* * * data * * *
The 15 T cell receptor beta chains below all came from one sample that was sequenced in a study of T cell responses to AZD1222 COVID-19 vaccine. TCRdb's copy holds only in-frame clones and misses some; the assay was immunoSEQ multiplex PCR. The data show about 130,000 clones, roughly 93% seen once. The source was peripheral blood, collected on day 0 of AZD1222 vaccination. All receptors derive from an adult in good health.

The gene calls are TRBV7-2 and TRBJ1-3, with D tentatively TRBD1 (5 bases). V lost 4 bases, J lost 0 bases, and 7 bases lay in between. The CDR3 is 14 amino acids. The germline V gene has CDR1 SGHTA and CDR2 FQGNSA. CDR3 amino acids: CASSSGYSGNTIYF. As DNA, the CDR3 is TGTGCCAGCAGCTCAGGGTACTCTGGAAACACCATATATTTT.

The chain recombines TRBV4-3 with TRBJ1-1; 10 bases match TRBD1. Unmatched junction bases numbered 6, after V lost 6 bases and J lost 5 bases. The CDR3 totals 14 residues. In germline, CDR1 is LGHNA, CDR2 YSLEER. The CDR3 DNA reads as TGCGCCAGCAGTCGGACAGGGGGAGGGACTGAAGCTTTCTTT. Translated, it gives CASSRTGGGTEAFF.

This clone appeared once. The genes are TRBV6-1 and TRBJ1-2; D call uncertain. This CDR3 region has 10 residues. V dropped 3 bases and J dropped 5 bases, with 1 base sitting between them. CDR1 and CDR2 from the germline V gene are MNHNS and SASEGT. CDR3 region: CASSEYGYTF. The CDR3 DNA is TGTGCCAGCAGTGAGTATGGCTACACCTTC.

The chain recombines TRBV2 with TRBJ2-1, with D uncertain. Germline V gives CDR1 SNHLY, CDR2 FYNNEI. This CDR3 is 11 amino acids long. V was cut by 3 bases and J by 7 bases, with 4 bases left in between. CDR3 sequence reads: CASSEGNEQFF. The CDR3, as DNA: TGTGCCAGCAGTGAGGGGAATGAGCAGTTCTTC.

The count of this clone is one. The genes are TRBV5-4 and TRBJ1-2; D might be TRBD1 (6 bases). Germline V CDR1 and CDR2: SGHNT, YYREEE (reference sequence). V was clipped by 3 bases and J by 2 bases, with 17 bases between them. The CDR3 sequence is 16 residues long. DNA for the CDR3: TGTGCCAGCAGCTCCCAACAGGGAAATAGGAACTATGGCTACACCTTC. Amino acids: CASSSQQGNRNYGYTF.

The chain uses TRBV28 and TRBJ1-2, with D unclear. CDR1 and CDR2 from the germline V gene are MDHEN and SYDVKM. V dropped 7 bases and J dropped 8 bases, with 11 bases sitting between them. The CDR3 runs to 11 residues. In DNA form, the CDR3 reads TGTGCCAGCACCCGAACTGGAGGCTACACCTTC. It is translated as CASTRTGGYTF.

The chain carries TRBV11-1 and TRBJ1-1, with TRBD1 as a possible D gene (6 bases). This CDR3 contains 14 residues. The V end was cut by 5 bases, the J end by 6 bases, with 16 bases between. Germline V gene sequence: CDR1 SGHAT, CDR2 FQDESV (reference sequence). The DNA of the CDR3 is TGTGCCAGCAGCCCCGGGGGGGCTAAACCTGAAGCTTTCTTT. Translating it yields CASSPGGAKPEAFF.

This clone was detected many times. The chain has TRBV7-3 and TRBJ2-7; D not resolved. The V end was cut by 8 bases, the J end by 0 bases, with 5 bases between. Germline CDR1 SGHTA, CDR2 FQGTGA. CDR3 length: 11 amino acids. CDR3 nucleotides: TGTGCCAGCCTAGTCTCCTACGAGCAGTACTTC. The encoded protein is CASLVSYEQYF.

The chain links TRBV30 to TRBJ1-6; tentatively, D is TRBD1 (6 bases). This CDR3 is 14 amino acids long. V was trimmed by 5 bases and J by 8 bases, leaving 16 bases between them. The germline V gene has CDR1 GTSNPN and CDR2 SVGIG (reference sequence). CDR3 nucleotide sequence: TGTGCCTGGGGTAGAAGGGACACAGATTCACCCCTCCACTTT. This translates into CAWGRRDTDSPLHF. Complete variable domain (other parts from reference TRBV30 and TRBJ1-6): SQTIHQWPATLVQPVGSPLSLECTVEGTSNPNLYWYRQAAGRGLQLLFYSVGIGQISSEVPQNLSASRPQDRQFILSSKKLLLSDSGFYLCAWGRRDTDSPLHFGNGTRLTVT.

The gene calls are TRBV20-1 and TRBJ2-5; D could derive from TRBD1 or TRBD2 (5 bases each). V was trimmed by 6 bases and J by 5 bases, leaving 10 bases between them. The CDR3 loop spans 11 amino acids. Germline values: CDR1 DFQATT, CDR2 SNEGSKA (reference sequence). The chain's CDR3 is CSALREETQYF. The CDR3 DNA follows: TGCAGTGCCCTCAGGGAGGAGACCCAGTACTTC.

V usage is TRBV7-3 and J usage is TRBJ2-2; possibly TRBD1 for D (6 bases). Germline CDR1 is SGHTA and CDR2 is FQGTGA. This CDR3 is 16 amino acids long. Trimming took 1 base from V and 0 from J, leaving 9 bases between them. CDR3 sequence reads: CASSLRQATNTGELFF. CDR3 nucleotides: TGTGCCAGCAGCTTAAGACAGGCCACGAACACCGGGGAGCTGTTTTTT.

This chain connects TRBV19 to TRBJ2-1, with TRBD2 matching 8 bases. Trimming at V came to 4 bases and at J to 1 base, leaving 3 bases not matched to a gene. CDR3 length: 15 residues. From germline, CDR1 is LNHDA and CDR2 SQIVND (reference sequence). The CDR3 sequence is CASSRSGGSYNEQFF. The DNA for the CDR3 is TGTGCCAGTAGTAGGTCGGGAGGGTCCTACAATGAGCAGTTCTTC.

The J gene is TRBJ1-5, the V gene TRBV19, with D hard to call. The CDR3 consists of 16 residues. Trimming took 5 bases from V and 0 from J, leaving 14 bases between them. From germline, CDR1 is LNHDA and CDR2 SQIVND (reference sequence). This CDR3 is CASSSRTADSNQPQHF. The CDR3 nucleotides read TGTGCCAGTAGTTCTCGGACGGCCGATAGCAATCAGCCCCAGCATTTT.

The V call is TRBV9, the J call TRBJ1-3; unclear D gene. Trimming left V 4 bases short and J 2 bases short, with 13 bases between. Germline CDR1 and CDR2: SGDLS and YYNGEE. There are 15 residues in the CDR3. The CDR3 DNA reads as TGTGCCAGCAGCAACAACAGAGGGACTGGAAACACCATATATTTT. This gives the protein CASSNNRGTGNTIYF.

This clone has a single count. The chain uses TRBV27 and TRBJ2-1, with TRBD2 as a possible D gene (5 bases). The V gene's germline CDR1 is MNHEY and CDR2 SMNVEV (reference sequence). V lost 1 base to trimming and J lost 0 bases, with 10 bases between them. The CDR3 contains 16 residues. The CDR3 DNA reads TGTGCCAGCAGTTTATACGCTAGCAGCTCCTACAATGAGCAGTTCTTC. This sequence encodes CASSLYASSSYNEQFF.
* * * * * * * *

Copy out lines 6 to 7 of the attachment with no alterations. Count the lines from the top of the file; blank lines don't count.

The count of this clone is one. The genes are TRBV5-4 and TRBJ1-2; D might be TRBD1 (6 bases). Germline V CDR1 and CDR2: SGHNT, YYREEE (reference sequence). V was clipped by 3 bases and J by 2 bases, with 17 bases between them. The CDR3 sequence is 16 residues long. DNA for the CDR3: TGTGCCAGCAGCTCCCAACAGGGAAATAGGAACTATGGCTACACCTTC. Amino acids: CASSSQQGNRNYGYTF.

The chain uses TRBV28 and TRBJ1-2, with D unclear. CDR1 and CDR2 from the germline V gene are MDHEN and SYDVKM. V dropped 7 bases and J dropped 8 bases, with 11 bases sitting between them. The CDR3 runs to 11 residues. In DNA form, the CDR3 reads TGTGCCAGCACCCGAACTGGAGGCTACACCTTC. It is translated as CASTRTGGYTF.